JERUSALEM — Israeli Prime Minister Benjamin Netanyahu called Tuesday for early parliamentary elections after failing to agree with coalition partners on a national budget for the coming year.
In a brief televised statement, Netanyahu said elections should be held as "early as possible," which political analysts said meant they would come nine months early, in January. Netanyahu, a popular leader who has overseen a solid economy and four years of relative stability in a turbulent region, is expected to win re-election easily.
A victory would allow Netanyahu to press ahead with budget cuts opposed by coalition partners and sustain his push for aggressive action against Iran. In a speech at the United Nations last month, he suggested that any potential Israeli military strike on Iranian nuclear facilities would not happen before spring.
Parliament is scheduled to begin its winter session this week, during which it is supposed to pass a national budget for next year. But after holding several recent meetings with coalition partners, Netanyahu said he concluded that an agreement on a "responsible budget" was impossible. Calling an early election would defer the budget debate.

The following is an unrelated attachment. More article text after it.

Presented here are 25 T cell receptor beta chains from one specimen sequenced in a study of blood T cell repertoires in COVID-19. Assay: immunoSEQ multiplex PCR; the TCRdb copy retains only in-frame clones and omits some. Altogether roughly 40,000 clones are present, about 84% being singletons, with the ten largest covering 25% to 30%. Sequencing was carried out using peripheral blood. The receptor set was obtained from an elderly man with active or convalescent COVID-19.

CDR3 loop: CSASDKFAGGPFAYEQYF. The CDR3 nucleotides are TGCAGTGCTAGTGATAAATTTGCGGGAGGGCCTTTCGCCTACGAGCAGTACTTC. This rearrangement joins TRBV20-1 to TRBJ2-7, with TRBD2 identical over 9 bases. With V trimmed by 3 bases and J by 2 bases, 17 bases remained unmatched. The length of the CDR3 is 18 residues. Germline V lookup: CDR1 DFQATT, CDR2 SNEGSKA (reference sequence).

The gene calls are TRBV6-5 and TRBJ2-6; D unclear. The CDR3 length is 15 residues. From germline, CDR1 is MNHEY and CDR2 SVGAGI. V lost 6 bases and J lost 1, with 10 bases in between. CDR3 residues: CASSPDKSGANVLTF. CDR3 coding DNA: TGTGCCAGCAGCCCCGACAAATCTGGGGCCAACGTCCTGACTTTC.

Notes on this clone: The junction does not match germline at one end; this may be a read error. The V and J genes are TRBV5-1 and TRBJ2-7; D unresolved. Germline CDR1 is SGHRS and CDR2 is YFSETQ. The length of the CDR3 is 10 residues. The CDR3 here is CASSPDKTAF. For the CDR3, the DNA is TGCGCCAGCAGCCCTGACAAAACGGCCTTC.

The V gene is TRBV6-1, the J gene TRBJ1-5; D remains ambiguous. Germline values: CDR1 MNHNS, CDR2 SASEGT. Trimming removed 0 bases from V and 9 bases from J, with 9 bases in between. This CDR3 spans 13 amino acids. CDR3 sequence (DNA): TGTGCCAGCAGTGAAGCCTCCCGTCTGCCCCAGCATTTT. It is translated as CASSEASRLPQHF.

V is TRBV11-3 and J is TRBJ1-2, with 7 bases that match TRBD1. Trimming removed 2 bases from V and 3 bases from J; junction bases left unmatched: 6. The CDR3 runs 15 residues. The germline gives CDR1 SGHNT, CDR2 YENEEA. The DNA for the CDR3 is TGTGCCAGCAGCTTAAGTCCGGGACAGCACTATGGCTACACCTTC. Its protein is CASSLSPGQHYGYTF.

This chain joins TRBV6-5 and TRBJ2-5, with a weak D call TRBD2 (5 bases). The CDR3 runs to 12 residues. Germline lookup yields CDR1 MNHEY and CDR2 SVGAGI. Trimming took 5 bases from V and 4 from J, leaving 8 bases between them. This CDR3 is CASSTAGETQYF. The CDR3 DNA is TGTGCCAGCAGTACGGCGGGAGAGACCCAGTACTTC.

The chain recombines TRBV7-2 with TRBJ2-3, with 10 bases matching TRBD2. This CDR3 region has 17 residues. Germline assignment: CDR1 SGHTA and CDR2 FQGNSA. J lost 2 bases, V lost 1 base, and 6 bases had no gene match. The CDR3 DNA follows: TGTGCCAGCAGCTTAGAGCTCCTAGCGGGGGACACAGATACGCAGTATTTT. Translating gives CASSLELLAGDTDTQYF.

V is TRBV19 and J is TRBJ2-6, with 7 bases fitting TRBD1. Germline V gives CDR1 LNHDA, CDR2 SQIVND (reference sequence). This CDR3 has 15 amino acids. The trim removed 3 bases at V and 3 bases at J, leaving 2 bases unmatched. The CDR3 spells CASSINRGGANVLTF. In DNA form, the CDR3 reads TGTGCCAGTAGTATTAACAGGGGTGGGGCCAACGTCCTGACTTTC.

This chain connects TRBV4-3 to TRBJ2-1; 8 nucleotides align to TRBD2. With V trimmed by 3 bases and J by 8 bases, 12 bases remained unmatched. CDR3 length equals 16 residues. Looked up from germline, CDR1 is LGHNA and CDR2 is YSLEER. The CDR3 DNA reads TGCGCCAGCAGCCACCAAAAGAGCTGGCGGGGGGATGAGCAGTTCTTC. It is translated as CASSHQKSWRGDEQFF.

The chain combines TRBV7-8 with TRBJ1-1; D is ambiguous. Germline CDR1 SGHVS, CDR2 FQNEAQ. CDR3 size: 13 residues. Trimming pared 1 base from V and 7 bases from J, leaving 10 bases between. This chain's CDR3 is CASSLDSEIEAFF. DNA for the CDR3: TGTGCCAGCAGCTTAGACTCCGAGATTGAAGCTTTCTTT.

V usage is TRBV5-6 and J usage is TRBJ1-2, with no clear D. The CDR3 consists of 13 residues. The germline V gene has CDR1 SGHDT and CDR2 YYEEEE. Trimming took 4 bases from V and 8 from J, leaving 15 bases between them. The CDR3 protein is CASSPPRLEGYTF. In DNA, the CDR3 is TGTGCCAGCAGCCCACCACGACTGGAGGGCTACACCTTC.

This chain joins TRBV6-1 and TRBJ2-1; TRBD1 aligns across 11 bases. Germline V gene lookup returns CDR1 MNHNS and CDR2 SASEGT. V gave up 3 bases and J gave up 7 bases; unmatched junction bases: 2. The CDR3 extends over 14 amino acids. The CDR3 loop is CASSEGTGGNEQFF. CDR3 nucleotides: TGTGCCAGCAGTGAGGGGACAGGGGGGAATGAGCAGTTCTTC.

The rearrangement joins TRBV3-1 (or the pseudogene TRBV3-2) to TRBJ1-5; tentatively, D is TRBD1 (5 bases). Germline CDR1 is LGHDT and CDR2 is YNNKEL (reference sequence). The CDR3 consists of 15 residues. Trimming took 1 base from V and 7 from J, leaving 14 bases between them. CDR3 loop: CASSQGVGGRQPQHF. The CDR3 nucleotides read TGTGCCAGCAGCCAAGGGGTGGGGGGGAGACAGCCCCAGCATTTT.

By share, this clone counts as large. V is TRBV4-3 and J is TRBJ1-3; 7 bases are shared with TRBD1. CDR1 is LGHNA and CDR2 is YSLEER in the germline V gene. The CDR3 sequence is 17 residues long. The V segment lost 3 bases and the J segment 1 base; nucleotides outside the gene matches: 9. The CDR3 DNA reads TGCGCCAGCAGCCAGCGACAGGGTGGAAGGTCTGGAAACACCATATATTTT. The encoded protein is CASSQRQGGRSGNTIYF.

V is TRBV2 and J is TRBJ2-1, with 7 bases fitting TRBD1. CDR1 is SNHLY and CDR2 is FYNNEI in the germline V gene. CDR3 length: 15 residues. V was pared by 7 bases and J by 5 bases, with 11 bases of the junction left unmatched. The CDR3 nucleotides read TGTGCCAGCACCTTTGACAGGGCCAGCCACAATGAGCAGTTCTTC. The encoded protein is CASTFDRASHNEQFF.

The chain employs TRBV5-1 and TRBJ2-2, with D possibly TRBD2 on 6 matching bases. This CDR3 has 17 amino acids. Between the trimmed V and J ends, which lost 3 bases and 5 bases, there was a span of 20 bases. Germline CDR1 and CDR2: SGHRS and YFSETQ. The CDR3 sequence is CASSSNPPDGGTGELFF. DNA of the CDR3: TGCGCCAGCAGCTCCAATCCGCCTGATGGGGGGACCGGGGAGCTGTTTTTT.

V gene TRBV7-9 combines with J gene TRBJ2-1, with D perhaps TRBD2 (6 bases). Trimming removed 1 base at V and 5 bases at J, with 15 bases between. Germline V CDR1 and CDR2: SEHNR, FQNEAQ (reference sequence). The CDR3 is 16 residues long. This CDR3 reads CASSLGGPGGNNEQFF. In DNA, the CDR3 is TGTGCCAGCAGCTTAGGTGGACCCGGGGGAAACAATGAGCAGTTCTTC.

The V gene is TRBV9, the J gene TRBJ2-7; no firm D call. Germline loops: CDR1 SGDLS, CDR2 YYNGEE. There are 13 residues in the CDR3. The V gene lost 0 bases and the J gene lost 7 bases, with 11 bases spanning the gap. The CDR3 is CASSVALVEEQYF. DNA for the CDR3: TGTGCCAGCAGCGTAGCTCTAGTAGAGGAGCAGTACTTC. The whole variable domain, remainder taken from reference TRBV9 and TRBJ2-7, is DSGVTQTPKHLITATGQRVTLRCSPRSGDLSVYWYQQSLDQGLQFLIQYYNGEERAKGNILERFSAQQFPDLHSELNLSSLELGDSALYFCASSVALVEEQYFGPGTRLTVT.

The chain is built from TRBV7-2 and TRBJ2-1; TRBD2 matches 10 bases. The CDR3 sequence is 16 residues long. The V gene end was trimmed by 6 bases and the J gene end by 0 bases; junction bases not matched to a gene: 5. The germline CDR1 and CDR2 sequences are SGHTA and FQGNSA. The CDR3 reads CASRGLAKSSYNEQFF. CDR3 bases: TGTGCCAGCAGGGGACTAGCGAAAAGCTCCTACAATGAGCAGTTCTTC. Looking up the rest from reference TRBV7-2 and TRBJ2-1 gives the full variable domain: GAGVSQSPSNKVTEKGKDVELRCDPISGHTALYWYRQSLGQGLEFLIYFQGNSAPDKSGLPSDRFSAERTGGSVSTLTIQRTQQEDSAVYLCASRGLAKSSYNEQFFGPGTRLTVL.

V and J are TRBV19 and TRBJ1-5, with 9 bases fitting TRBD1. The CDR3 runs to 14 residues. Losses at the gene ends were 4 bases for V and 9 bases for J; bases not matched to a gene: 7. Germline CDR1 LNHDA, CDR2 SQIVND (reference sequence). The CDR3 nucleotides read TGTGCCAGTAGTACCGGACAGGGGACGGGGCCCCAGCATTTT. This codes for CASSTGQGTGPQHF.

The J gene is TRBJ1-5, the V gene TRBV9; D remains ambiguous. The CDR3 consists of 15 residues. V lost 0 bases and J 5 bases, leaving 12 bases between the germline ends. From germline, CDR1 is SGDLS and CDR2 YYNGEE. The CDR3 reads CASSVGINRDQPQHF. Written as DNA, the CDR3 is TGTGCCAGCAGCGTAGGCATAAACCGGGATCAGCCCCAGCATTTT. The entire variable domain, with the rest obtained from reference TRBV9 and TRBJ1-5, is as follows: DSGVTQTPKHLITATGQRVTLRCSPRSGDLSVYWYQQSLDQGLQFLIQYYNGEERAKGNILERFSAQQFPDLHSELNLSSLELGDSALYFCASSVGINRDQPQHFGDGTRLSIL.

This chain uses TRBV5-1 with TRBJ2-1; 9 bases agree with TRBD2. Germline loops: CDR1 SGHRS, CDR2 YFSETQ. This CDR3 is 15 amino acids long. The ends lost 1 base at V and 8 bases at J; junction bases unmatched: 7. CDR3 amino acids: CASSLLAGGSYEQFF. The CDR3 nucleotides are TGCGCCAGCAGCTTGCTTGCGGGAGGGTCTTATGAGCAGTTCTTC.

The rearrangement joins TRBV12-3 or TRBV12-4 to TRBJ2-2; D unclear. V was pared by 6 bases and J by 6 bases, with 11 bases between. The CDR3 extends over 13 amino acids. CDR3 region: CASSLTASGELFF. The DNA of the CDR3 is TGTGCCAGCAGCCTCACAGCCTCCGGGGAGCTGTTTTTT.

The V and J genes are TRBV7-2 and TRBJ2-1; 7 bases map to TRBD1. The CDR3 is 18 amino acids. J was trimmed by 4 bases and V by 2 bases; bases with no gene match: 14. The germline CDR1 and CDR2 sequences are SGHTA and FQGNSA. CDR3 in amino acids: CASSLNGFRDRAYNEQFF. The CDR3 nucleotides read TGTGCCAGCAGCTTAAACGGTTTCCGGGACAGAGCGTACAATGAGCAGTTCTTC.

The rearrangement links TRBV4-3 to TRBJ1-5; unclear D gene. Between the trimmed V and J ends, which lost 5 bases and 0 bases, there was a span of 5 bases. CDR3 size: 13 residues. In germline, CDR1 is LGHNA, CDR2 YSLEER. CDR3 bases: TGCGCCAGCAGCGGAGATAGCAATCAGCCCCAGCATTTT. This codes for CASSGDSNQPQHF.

Israeli parliamentary elections are usually called early, and Netanyahu's announcement was widely expected.
Opinion surveys indicate that Netanyahu's right-wing Likud party would handily win the most seats in parliament, and Netanyahu has no real competition.
Labor Party leader Shelly Yacimovich polled a distant second. Her platform is centered on the economy, a topic political analysts say is likely to be eclipsed by Netanyahu's focus on Iran and other security-related matters.